Japanese geishas, Africa and my grandfather. These things never had anything to do with each other. They only met in my head, in that infinite container where I store all impressions, experiences and information, just to sometimes I take out a few things and compose something completely different. This was also the case when I started designing this stool. I first took out the earlier memory I had. It was a stool that my grandfather made in his youth, then he used it for the rest of his life, and finally this little object over lived its creator, and has a deep personal meaning to me. The second was a formal preview from Japan, the geisha headrest. It is a tiny trapezoidal platform that is used for sleeping to support the head with a curved bottom and padded top, so it rocks following the movement of the sleeping geisha. It really got me that, it is a stable support, and it’s agile but this makes it so stable. Further researching, I discovered the art of african headrests, finding thousand year old pieces carved from solid wood. Then I learned what a significance these have culturally as personal objects that one makes and then uses for a lifetime. So, these ideas were swirling in my head while designing this object. One that remains, one that’s personal, one that’s stable and agile at the same time.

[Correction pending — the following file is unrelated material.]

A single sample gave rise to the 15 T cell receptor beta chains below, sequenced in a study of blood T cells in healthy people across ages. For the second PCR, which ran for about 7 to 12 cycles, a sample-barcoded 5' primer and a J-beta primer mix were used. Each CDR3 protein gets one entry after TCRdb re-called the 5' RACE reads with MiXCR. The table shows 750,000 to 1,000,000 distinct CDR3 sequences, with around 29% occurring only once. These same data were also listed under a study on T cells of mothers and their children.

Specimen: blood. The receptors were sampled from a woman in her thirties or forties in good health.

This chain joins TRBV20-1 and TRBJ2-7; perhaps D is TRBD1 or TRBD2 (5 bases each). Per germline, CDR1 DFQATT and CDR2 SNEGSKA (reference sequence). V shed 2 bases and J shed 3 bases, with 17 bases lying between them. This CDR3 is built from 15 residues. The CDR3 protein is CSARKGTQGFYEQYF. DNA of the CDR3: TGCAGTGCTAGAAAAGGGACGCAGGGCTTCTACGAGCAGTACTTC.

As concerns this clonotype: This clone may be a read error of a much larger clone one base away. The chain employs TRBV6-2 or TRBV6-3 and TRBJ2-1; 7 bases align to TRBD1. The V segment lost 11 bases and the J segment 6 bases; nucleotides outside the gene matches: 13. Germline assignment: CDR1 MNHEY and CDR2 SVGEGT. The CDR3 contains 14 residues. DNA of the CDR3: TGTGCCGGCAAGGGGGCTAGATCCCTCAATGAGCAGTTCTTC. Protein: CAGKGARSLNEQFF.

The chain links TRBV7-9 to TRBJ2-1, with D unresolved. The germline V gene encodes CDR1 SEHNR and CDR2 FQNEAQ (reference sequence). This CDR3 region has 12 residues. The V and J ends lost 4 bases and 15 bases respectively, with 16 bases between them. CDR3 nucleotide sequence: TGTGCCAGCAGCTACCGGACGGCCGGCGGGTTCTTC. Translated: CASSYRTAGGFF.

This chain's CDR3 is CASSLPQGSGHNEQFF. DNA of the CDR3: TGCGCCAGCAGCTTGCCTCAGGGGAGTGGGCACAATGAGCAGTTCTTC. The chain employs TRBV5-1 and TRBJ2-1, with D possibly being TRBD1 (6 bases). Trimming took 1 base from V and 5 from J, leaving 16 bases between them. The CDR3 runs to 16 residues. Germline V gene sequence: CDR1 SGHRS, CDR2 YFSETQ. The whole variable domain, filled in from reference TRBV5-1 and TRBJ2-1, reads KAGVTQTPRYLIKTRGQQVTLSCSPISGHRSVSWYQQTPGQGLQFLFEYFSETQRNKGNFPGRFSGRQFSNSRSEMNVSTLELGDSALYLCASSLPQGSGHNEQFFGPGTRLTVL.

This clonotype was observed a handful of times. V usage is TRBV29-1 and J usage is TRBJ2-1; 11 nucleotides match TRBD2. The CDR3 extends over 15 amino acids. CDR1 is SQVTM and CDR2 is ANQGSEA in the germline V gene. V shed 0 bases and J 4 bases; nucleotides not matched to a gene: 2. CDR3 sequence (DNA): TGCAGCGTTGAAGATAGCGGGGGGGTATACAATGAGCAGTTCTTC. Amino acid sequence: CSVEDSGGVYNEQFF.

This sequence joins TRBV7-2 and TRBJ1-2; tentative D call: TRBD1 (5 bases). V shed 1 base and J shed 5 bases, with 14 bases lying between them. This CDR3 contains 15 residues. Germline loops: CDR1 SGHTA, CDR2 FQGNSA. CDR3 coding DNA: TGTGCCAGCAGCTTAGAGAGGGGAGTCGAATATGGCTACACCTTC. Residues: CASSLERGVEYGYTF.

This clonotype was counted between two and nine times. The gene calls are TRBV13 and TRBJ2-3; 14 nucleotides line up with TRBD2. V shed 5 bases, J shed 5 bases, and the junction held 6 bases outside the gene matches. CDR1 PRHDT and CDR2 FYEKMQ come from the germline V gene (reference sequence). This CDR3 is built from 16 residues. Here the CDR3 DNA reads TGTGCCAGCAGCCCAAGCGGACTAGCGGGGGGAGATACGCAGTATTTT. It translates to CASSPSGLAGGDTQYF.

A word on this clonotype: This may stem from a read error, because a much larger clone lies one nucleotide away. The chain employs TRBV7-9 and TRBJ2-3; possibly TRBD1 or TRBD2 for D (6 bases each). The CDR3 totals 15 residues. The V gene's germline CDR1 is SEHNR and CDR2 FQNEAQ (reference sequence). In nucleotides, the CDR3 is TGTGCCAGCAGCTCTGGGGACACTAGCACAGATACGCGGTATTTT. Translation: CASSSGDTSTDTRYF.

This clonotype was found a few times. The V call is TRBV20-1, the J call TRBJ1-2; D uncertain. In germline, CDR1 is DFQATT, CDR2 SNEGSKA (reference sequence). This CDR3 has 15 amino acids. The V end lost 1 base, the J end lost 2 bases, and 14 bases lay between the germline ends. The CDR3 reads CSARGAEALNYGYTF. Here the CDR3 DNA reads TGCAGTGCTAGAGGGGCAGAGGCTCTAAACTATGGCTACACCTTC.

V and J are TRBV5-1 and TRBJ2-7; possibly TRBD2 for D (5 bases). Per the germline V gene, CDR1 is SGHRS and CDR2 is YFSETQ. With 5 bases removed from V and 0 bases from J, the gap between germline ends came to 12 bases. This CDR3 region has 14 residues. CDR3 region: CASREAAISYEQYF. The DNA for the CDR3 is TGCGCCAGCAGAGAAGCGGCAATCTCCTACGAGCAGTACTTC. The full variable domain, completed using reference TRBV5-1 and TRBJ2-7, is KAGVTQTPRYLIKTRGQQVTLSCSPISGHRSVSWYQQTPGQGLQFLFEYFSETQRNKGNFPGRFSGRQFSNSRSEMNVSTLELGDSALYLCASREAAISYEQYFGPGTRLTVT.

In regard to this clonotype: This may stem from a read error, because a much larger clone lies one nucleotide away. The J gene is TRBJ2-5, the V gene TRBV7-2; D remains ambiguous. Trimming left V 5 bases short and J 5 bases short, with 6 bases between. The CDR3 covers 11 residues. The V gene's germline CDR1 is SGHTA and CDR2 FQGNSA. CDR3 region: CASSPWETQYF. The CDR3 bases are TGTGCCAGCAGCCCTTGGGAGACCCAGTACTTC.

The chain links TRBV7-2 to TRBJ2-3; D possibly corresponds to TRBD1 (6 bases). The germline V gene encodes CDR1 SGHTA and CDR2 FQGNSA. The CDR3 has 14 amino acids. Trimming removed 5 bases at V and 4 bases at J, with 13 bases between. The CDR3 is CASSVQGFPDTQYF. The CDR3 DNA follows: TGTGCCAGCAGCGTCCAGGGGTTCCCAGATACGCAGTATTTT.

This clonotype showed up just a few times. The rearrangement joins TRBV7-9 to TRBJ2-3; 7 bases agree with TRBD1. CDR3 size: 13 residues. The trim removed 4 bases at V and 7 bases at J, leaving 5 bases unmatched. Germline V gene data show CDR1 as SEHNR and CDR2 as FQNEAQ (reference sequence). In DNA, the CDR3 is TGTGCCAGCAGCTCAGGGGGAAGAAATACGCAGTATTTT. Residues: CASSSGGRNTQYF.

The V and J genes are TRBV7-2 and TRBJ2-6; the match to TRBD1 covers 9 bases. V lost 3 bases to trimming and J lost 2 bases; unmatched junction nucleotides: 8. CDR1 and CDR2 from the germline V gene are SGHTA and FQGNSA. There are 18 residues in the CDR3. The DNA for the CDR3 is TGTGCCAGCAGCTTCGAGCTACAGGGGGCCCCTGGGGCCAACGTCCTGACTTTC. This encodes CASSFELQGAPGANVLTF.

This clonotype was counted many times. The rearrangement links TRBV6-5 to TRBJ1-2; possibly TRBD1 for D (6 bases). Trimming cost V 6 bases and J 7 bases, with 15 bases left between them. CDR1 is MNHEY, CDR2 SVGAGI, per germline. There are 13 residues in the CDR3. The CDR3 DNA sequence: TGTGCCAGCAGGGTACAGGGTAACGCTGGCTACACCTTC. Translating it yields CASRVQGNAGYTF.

Consultant teachers: Péter Tímár, Tamás Máté, Tamás Bene